Various people on LiveJournal and Dreamwidth are posting pre-convention thoughts, notices, and advisories. I thought it seemed like a fine idea, so here we have it —
Hello to all the people I will see at Wiscon in a couple weeks! I am rather terrifically looking forward to seeing or meeting in person a great many of you. I am also looking forward to the panels I am on. I am also looking forward to the panels I want to attend. I am also looking forward to the evening parties. I am also looking forward to quiet reading time in the hotel room. I am also looking forward to great conversations with smart, witty people.
If it seems to you, O Reader, that I am looking forward to a great many things, and that perhaps I might have a wee bit of difficulty fitting it all in, rest assured, I have also noticed this potential concern. I’m not sure what I am doing about it, yet, but I have noticed.
1. This is the first Wiscon I will have attended without my family since my kids were born. This is giving me a vast amount of freedom and opportunity, mentally. Yet this is also the Wiscon with the greatest amount of responsibilities for me so far — four panels and a room party.
2. This is the first Wiscon whereat I am a published author. I have no idea what to do with this fact. Ignore it, mostly, I expect. I am desperately seeking a path among the twisting trails of my native arrogance, my genuine sense that this isn’t that big a deal and not worth mentioning, my ambition to continue writing more and publishing more, and my heartfelt humility at how many stunningly amazing authors there are at Wiscon. I have a weird cognitive dissonance in my head, in which I hold two conflicting views simultaneously. The first view is that having ONE short story and ONE essay published really doesn’t count for much at all, that one isn’t an AUTHOR until one gets one’s first novel published, and that calling myself a published author is rank hubris. (Of which I HAVE PLENTY, THANK YOU, and try to guard against.) The second view is that the world is jammed full of writers who never get published, and getting even just one story published is crossing a vital bar in a meaningful way of which I should be rightly proud.
I can apparently believe both of these things at exactly the same time. It makes my head hurt.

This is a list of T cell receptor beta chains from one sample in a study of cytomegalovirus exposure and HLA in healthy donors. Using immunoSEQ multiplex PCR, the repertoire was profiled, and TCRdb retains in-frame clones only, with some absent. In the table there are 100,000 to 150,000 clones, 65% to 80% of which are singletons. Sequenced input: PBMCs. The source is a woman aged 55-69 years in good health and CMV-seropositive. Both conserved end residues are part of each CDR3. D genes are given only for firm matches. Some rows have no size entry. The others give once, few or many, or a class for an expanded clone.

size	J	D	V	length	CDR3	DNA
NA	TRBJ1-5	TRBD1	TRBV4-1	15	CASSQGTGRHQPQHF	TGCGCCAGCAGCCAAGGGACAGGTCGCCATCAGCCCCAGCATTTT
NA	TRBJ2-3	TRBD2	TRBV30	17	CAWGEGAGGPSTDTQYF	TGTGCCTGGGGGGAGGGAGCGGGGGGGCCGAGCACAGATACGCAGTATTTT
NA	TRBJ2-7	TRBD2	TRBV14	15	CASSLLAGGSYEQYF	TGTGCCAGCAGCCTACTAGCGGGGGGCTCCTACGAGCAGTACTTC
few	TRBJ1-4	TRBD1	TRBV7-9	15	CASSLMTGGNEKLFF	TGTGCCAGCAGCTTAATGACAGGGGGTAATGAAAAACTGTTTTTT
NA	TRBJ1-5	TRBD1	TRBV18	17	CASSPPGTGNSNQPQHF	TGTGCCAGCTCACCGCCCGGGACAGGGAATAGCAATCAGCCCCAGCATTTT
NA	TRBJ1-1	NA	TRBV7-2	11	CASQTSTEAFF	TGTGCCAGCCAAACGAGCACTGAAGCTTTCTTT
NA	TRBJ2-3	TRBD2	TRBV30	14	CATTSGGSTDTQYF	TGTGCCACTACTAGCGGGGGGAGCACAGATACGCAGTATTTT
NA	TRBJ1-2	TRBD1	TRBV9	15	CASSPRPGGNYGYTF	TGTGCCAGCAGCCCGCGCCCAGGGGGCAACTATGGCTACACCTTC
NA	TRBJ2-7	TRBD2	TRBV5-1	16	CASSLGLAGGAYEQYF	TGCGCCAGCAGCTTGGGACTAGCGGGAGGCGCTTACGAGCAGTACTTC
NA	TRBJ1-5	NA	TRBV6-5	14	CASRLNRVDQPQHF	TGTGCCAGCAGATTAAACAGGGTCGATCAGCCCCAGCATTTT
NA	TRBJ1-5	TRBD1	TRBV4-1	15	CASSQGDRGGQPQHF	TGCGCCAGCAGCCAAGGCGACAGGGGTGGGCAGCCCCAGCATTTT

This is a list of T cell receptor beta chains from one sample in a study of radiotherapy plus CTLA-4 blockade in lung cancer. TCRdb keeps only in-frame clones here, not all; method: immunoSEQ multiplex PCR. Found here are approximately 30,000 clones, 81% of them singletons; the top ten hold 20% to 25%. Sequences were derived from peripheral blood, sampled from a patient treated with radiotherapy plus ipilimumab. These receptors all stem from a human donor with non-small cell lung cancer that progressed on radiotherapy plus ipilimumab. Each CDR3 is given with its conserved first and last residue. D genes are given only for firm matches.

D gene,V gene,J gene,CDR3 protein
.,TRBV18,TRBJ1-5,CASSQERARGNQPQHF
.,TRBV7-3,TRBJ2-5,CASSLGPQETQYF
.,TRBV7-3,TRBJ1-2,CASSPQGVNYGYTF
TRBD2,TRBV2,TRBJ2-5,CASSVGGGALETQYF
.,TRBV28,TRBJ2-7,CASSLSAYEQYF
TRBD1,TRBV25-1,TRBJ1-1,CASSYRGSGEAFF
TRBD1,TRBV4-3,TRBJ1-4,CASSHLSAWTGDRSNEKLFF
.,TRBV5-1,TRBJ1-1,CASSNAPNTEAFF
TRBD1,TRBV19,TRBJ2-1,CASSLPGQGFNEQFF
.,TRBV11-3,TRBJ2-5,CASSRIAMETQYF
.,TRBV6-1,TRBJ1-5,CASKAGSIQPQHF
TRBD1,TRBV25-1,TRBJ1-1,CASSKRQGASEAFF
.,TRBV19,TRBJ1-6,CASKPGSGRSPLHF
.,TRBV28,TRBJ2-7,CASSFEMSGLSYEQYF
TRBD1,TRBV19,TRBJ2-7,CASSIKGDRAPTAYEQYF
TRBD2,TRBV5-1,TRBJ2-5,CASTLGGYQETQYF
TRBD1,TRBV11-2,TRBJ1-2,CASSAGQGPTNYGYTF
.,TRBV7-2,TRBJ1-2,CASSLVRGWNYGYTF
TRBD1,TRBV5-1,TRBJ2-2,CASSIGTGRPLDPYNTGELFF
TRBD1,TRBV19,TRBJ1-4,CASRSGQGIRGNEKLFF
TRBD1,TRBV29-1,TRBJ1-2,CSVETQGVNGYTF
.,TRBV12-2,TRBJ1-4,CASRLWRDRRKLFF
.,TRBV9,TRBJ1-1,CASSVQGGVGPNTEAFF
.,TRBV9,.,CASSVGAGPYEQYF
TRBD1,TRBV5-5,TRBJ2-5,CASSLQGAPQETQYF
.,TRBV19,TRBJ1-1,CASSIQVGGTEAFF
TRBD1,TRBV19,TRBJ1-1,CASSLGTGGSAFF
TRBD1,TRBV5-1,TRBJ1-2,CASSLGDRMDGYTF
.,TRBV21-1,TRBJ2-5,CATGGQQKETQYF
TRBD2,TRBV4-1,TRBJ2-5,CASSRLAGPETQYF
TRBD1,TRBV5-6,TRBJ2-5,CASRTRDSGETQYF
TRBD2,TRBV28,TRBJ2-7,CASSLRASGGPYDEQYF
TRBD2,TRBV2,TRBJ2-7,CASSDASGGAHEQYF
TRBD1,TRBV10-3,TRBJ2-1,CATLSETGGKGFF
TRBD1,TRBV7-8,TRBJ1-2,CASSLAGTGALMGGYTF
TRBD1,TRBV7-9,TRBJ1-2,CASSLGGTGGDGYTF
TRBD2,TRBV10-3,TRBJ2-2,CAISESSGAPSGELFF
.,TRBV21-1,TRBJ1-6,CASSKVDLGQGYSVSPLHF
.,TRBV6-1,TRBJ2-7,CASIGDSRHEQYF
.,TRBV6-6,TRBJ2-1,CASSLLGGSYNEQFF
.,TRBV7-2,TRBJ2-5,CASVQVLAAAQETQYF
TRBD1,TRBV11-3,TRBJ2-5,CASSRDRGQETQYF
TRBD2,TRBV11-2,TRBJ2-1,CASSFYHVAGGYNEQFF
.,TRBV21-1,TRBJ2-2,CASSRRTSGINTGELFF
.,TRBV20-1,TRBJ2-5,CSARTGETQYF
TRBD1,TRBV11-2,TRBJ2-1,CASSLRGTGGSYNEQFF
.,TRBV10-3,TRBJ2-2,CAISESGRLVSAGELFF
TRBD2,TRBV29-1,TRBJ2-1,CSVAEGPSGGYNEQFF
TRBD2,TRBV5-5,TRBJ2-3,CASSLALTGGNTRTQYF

3. I am terrifically bad at names. Oh, so very terrifically bad. I will ask you your name, or try to read it off your nametag. This means that I will introduce myself to you, despite us having talked at the last five Wiscons, because I am hoping you will tell me your name again. (Also, the older I get, the worse my hearing is in noisy places. It’s entirely possible I simply didn’t hear your name.)
4. In any situation where “is this a social hugging occasion” comes up, I will always err on the side of “no, this is NOT a hugging occasion.” Handshakes are perfectly fine, thank you.
5. All Wiscons — all conventions, really — are comprised of smaller tracks or trends that different people experience differently. This year I am hoping to focus on those parts of Wiscon that talk about comics, steampunk, writing, third-wave feminism, and that ever-popular category “things my friends are on or are really psyched about going to.” I am also looking forward to the Whedonistas/Mad Norwegian Press room party I am helping host on Sunday night. I also expect to go to the vidding panel and party, if all works out. The vidding party is a highlight of each year for me. I am not particularly intending to go to the Wiscon that features lots of science, politics, or religion.
6. As always, I intend to broaden my experience of the convention by having meals with people who then tell me about the panels they have been going to and the books they have been reading.
7. There are going to be people at Wiscon who I follow on Twitter but who I have never met. Due to the immediate, personal intimacy-with-strangers aspect of Twitter, I will be meeting for the first time people to whose inner thoughts I already have access. Moreover, a number of these people do not follow me back on Twitter, so the technointimacy is one-way. This means that while I may want to greet a person with a welcoming grin and a “hey, how’s it going!” they don’t actually know me from anybody else. I suspect it gets a little weird at times. I shall err, as I always do, on the side of more formality and distance until a closer acquaintanceship is confirmed.
8. I am gulping down my pre-con reading list. I won’t be anything like done before the con, but that’s okay.
9. Did I mention I am looking forward to seeing my fellow attendees there? I am!